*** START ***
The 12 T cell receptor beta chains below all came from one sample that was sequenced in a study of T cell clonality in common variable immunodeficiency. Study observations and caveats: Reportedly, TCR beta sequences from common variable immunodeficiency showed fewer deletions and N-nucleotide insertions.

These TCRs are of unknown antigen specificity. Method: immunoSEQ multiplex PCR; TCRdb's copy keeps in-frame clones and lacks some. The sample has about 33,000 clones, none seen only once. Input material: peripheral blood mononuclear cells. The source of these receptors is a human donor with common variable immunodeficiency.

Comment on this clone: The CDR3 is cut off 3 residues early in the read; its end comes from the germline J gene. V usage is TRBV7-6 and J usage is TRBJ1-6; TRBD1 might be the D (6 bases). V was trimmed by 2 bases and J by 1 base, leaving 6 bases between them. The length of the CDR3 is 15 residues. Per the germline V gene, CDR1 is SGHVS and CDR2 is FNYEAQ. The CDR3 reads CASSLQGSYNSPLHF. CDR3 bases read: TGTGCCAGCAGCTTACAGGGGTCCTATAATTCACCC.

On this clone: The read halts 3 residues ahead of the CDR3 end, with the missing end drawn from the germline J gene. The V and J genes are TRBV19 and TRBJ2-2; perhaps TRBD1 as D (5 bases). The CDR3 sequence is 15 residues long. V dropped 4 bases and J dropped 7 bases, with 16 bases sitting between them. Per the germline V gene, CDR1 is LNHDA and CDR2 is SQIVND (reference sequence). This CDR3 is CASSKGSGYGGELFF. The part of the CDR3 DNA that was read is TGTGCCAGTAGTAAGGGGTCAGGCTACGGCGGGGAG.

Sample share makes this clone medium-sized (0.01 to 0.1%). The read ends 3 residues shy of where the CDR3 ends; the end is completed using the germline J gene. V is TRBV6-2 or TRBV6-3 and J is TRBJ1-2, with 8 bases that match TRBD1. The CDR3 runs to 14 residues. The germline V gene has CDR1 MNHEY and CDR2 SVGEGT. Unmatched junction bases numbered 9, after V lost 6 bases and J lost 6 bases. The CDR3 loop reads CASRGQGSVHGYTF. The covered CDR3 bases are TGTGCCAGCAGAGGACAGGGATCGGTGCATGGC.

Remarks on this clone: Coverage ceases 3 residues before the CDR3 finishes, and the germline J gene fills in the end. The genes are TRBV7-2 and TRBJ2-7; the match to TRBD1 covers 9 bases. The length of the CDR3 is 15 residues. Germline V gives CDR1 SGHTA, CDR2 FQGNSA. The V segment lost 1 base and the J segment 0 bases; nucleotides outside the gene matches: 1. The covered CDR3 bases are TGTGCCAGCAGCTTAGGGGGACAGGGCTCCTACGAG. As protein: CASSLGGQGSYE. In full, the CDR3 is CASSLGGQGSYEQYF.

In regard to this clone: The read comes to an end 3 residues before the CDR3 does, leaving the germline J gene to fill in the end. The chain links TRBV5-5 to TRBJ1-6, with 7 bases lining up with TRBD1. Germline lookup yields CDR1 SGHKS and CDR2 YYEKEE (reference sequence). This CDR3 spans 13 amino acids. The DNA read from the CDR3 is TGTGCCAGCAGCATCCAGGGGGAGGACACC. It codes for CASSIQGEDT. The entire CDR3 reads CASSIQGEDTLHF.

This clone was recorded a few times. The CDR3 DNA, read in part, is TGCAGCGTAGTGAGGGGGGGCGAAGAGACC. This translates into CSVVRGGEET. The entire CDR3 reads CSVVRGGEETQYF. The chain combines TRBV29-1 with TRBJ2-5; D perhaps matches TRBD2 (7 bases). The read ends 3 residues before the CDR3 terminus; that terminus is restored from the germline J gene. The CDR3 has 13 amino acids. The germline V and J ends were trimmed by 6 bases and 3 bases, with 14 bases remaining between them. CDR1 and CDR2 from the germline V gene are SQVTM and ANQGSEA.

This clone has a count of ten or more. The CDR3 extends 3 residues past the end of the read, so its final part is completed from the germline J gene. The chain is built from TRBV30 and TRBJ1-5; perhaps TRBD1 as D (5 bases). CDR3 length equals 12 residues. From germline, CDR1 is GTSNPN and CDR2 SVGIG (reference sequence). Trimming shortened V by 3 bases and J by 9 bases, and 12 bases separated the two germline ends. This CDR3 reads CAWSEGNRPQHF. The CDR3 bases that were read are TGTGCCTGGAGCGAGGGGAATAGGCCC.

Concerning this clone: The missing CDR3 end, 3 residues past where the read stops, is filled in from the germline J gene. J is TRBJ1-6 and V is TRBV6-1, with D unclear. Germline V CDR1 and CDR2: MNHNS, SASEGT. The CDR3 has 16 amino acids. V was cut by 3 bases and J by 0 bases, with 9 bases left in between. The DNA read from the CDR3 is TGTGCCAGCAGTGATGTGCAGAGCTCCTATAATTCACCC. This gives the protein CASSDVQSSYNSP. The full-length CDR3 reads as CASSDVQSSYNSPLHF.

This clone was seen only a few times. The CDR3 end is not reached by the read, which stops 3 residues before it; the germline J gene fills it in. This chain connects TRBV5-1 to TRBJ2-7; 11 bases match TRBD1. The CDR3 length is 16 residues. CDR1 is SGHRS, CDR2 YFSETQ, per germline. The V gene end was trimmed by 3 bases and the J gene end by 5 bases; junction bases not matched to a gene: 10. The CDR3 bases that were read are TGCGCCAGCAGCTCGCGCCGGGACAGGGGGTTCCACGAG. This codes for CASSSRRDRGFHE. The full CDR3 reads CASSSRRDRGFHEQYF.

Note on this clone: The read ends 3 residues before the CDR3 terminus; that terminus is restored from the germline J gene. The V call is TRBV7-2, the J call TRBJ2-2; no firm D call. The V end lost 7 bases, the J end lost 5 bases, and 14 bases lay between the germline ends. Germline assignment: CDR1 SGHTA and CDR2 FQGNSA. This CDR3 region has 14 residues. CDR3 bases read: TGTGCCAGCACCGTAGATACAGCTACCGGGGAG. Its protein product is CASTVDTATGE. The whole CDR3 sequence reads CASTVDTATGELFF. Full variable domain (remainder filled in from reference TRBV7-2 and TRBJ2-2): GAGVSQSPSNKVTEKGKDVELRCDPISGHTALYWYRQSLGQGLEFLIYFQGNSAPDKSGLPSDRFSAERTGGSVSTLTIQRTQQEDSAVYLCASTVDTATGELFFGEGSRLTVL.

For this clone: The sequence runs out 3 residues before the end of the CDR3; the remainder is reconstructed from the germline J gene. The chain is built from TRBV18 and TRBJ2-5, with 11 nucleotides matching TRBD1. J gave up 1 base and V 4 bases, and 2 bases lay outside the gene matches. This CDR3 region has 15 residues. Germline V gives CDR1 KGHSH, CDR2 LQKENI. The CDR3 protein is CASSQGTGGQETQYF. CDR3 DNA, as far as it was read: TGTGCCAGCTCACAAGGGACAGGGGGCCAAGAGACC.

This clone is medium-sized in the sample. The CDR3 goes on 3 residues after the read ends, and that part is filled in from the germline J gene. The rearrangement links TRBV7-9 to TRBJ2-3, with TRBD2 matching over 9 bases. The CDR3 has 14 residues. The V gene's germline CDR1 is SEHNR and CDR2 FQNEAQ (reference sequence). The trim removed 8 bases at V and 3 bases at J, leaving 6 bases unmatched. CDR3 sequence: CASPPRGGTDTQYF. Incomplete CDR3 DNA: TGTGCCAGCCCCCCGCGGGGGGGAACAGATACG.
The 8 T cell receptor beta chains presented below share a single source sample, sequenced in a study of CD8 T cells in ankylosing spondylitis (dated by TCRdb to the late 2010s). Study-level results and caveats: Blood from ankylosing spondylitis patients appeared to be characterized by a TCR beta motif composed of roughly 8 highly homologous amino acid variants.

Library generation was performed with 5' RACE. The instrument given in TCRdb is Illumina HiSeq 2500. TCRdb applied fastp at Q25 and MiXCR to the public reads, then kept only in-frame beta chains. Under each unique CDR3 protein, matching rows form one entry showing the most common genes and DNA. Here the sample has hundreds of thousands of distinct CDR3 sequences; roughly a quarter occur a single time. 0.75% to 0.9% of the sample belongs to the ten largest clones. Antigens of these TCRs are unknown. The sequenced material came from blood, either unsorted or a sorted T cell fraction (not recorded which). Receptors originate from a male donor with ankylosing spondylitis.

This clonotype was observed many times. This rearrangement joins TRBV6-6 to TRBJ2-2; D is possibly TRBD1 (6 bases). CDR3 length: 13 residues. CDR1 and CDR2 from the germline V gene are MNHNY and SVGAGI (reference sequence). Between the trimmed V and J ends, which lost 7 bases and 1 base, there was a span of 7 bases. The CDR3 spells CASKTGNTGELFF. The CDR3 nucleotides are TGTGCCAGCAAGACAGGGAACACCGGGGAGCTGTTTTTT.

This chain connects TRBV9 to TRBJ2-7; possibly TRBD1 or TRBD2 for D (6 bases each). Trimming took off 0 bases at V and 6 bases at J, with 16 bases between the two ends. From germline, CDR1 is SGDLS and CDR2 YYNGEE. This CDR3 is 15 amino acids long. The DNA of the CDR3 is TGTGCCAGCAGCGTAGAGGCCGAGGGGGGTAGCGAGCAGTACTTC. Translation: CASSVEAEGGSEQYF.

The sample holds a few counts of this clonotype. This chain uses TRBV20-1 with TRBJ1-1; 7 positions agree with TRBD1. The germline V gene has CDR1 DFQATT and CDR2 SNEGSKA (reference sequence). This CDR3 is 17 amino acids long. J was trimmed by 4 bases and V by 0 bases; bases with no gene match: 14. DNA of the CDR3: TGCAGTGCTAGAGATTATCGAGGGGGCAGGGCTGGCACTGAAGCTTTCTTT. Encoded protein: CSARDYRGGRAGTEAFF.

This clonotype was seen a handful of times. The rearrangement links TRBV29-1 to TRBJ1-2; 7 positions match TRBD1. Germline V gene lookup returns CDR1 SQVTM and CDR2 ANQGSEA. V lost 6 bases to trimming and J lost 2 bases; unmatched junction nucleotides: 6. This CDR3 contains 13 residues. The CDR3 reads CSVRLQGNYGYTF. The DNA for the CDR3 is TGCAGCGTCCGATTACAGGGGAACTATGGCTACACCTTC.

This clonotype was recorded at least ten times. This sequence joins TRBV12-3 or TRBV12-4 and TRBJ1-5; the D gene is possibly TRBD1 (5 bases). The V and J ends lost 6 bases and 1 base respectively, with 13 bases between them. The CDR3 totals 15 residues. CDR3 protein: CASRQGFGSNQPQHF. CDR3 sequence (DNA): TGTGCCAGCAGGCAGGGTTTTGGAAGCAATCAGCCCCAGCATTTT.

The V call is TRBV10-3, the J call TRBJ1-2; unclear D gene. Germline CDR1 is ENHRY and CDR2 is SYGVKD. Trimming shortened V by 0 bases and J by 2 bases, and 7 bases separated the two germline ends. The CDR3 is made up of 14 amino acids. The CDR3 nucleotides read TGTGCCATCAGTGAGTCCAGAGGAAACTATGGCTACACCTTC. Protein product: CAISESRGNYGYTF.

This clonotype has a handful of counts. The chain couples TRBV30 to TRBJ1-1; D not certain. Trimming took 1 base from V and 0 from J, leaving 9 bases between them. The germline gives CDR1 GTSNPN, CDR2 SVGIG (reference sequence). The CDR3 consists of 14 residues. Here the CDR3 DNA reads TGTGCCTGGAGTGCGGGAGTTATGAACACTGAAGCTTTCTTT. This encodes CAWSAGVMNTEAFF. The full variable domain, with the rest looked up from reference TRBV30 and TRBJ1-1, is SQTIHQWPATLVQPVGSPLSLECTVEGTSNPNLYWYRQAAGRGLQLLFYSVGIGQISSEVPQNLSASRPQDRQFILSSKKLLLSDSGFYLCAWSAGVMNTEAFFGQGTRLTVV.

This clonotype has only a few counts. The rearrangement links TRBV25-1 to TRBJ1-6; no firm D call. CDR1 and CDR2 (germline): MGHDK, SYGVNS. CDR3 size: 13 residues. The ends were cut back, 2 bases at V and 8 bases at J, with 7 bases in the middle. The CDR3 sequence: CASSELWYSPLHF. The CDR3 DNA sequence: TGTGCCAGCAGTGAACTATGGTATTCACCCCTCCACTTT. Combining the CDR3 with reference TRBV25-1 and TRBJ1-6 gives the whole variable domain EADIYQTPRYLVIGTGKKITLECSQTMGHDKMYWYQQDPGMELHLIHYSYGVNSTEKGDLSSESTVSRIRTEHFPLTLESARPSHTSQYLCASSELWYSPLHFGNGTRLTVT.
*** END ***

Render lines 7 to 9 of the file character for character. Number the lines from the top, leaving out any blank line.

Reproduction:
In regard to this clone: The read comes to an end 3 residues before the CDR3 does, leaving the germline J gene to fill in the end. The chain links TRBV5-5 to TRBJ1-6, with 7 bases lining up with TRBD1. Germline lookup yields CDR1 SGHKS and CDR2 YYEKEE (reference sequence). This CDR3 spans 13 amino acids. The DNA read from the CDR3 is TGTGCCAGCAGCATCCAGGGGGAGGACACC. It codes for CASSIQGEDT. The entire CDR3 reads CASSIQGEDTLHF.

This clone was recorded a few times. The CDR3 DNA, read in part, is TGCAGCGTAGTGAGGGGGGGCGAAGAGACC. This translates into CSVVRGGEET. The entire CDR3 reads CSVVRGGEETQYF. The chain combines TRBV29-1 with TRBJ2-5; D perhaps matches TRBD2 (7 bases). The read ends 3 residues before the CDR3 terminus; that terminus is restored from the germline J gene. The CDR3 has 13 amino acids. The germline V and J ends were trimmed by 6 bases and 3 bases, with 14 bases remaining between them. CDR1 and CDR2 from the germline V gene are SQVTM and ANQGSEA.

This clone has a count of ten or more. The CDR3 extends 3 residues past the end of the read, so its final part is completed from the germline J gene. The chain is built from TRBV30 and TRBJ1-5; perhaps TRBD1 as D (5 bases). CDR3 length equals 12 residues. From germline, CDR1 is GTSNPN and CDR2 SVGIG (reference sequence). Trimming shortened V by 3 bases and J by 9 bases, and 12 bases separated the two germline ends. This CDR3 reads CAWSEGNRPQHF. The CDR3 bases that were read are TGTGCCTGGAGCGAGGGGAATAGGCCC.